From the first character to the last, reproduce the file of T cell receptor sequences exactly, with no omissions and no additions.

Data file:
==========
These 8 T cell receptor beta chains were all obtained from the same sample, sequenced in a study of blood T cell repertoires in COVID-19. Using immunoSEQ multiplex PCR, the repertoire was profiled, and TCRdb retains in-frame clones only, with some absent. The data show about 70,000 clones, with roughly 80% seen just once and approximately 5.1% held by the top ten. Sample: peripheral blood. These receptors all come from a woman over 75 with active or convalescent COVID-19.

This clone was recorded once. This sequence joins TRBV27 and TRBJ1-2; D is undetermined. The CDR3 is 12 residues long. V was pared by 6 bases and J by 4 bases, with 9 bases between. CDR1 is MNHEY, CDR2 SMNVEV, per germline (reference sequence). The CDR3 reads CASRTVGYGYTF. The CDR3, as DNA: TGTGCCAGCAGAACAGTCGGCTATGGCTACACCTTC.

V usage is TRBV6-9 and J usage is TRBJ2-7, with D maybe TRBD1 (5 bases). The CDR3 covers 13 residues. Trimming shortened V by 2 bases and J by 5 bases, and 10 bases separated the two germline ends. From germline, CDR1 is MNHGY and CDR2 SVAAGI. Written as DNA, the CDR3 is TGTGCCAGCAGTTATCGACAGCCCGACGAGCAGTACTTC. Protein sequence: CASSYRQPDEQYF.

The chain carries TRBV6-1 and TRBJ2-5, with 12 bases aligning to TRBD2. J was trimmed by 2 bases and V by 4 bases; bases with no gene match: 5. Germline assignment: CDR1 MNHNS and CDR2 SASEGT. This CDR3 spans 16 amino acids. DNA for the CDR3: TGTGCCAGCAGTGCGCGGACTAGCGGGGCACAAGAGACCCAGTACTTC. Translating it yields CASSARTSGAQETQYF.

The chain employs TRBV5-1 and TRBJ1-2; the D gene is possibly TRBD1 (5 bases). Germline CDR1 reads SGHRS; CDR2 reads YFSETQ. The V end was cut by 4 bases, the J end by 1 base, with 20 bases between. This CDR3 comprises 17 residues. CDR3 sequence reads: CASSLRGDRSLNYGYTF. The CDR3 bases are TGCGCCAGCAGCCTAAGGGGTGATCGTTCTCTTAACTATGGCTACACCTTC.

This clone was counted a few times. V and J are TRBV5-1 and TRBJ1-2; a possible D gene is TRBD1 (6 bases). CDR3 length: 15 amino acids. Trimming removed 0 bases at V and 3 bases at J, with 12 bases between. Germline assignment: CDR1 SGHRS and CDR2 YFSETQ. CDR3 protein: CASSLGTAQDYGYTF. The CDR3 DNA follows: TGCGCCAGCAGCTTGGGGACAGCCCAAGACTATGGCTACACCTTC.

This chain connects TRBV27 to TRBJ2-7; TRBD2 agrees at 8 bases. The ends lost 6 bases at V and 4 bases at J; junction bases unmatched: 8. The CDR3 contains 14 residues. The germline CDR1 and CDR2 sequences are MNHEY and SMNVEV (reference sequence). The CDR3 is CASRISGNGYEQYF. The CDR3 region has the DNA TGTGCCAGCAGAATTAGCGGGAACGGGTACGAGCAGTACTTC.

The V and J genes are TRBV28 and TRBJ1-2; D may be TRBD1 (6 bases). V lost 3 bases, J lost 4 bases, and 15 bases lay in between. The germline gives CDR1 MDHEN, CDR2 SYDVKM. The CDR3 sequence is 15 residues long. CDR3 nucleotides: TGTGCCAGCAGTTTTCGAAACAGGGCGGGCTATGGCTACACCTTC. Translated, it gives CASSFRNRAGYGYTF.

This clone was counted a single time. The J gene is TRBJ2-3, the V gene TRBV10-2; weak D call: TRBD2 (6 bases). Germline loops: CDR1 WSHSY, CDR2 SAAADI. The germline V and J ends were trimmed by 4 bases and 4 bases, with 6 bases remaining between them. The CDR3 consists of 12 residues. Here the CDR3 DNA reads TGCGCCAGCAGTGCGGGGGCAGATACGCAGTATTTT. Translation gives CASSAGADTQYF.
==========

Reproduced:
These 8 T cell receptor beta chains were all obtained from the same sample, sequenced in a study of blood T cell repertoires in COVID-19. Using immunoSEQ multiplex PCR, the repertoire was profiled, and TCRdb retains in-frame clones only, with some absent. The data show about 70,000 clones, with roughly 80% seen just once and approximately 5.1% held by the top ten. Sample: peripheral blood. These receptors all come from a woman over 75 with active or convalescent COVID-19.

This clone was recorded once. This sequence joins TRBV27 and TRBJ1-2; D is undetermined. The CDR3 is 12 residues long. V was pared by 6 bases and J by 4 bases, with 9 bases between. CDR1 is MNHEY, CDR2 SMNVEV, per germline (reference sequence). The CDR3 reads CASRTVGYGYTF. The CDR3, as DNA: TGTGCCAGCAGAACAGTCGGCTATGGCTACACCTTC.

V usage is TRBV6-9 and J usage is TRBJ2-7, with D maybe TRBD1 (5 bases). The CDR3 covers 13 residues. Trimming shortened V by 2 bases and J by 5 bases, and 10 bases separated the two germline ends. From germline, CDR1 is MNHGY and CDR2 SVAAGI. Written as DNA, the CDR3 is TGTGCCAGCAGTTATCGACAGCCCGACGAGCAGTACTTC. Protein sequence: CASSYRQPDEQYF.

The chain carries TRBV6-1 and TRBJ2-5, with 12 bases aligning to TRBD2. J was trimmed by 2 bases and V by 4 bases; bases with no gene match: 5. Germline assignment: CDR1 MNHNS and CDR2 SASEGT. This CDR3 spans 16 amino acids. DNA for the CDR3: TGTGCCAGCAGTGCGCGGACTAGCGGGGCACAAGAGACCCAGTACTTC. Translating it yields CASSARTSGAQETQYF.

The chain employs TRBV5-1 and TRBJ1-2; the D gene is possibly TRBD1 (5 bases). Germline CDR1 reads SGHRS; CDR2 reads YFSETQ. The V end was cut by 4 bases, the J end by 1 base, with 20 bases between. This CDR3 comprises 17 residues. CDR3 sequence reads: CASSLRGDRSLNYGYTF. The CDR3 bases are TGCGCCAGCAGCCTAAGGGGTGATCGTTCTCTTAACTATGGCTACACCTTC.

This clone was counted a few times. V and J are TRBV5-1 and TRBJ1-2; a possible D gene is TRBD1 (6 bases). CDR3 length: 15 amino acids. Trimming removed 0 bases at V and 3 bases at J, with 12 bases between. Germline assignment: CDR1 SGHRS and CDR2 YFSETQ. CDR3 protein: CASSLGTAQDYGYTF. The CDR3 DNA follows: TGCGCCAGCAGCTTGGGGACAGCCCAAGACTATGGCTACACCTTC.

This chain connects TRBV27 to TRBJ2-7; TRBD2 agrees at 8 bases. The ends lost 6 bases at V and 4 bases at J; junction bases unmatched: 8. The CDR3 contains 14 residues. The germline CDR1 and CDR2 sequences are MNHEY and SMNVEV (reference sequence). The CDR3 is CASRISGNGYEQYF. The CDR3 region has the DNA TGTGCCAGCAGAATTAGCGGGAACGGGTACGAGCAGTACTTC.

The V and J genes are TRBV28 and TRBJ1-2; D may be TRBD1 (6 bases). V lost 3 bases, J lost 4 bases, and 15 bases lay in between. The germline gives CDR1 MDHEN, CDR2 SYDVKM. The CDR3 sequence is 15 residues long. CDR3 nucleotides: TGTGCCAGCAGTTTTCGAAACAGGGCGGGCTATGGCTACACCTTC. Translated, it gives CASSFRNRAGYGYTF.

This clone was counted a single time. The J gene is TRBJ2-3, the V gene TRBV10-2; weak D call: TRBD2 (6 bases). Germline loops: CDR1 WSHSY, CDR2 SAAADI. The germline V and J ends were trimmed by 4 bases and 4 bases, with 6 bases remaining between them. The CDR3 consists of 12 residues. Here the CDR3 DNA reads TGCGCCAGCAGTGCGGGGGCAGATACGCAGTATTTT. Translation gives CASSAGADTQYF.